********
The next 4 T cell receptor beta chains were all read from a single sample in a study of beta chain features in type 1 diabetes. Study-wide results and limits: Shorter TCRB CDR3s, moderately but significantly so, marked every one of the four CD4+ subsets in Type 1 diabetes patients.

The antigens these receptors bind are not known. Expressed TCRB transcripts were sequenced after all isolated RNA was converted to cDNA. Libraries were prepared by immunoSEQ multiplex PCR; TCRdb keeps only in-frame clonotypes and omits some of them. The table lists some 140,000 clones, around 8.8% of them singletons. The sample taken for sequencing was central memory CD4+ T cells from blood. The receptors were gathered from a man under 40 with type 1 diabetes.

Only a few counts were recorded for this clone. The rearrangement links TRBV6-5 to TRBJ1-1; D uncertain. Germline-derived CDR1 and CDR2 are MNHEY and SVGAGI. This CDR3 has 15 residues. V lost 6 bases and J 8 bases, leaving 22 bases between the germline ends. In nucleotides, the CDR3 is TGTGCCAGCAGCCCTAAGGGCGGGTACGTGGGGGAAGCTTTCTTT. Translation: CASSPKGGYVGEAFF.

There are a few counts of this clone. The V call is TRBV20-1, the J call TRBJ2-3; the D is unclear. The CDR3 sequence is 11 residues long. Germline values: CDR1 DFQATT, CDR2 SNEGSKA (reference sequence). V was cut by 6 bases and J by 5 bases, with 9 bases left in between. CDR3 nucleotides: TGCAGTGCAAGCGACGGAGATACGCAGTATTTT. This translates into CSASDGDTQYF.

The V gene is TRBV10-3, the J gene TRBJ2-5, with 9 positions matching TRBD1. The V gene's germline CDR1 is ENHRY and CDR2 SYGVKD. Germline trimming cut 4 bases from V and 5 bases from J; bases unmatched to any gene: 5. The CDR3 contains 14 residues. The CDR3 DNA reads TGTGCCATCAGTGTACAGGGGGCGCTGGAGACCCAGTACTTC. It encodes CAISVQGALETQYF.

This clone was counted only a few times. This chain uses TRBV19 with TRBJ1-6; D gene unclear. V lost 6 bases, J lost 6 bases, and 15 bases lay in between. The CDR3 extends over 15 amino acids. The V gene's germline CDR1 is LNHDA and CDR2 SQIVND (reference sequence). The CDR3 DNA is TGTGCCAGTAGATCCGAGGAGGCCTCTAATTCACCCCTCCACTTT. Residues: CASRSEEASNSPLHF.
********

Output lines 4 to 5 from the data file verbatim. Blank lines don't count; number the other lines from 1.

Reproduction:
There are a few counts of this clone. The V call is TRBV20-1, the J call TRBJ2-3; the D is unclear. The CDR3 sequence is 11 residues long. Germline values: CDR1 DFQATT, CDR2 SNEGSKA (reference sequence). V was cut by 6 bases and J by 5 bases, with 9 bases left in between. CDR3 nucleotides: TGCAGTGCAAGCGACGGAGATACGCAGTATTTT. This translates into CSASDGDTQYF.

The V gene is TRBV10-3, the J gene TRBJ2-5, with 9 positions matching TRBD1. The V gene's germline CDR1 is ENHRY and CDR2 SYGVKD. Germline trimming cut 4 bases from V and 5 bases from J; bases unmatched to any gene: 5. The CDR3 contains 14 residues. The CDR3 DNA reads TGTGCCATCAGTGTACAGGGGGCGCTGGAGACCCAGTACTTC. It encodes CAISVQGALETQYF.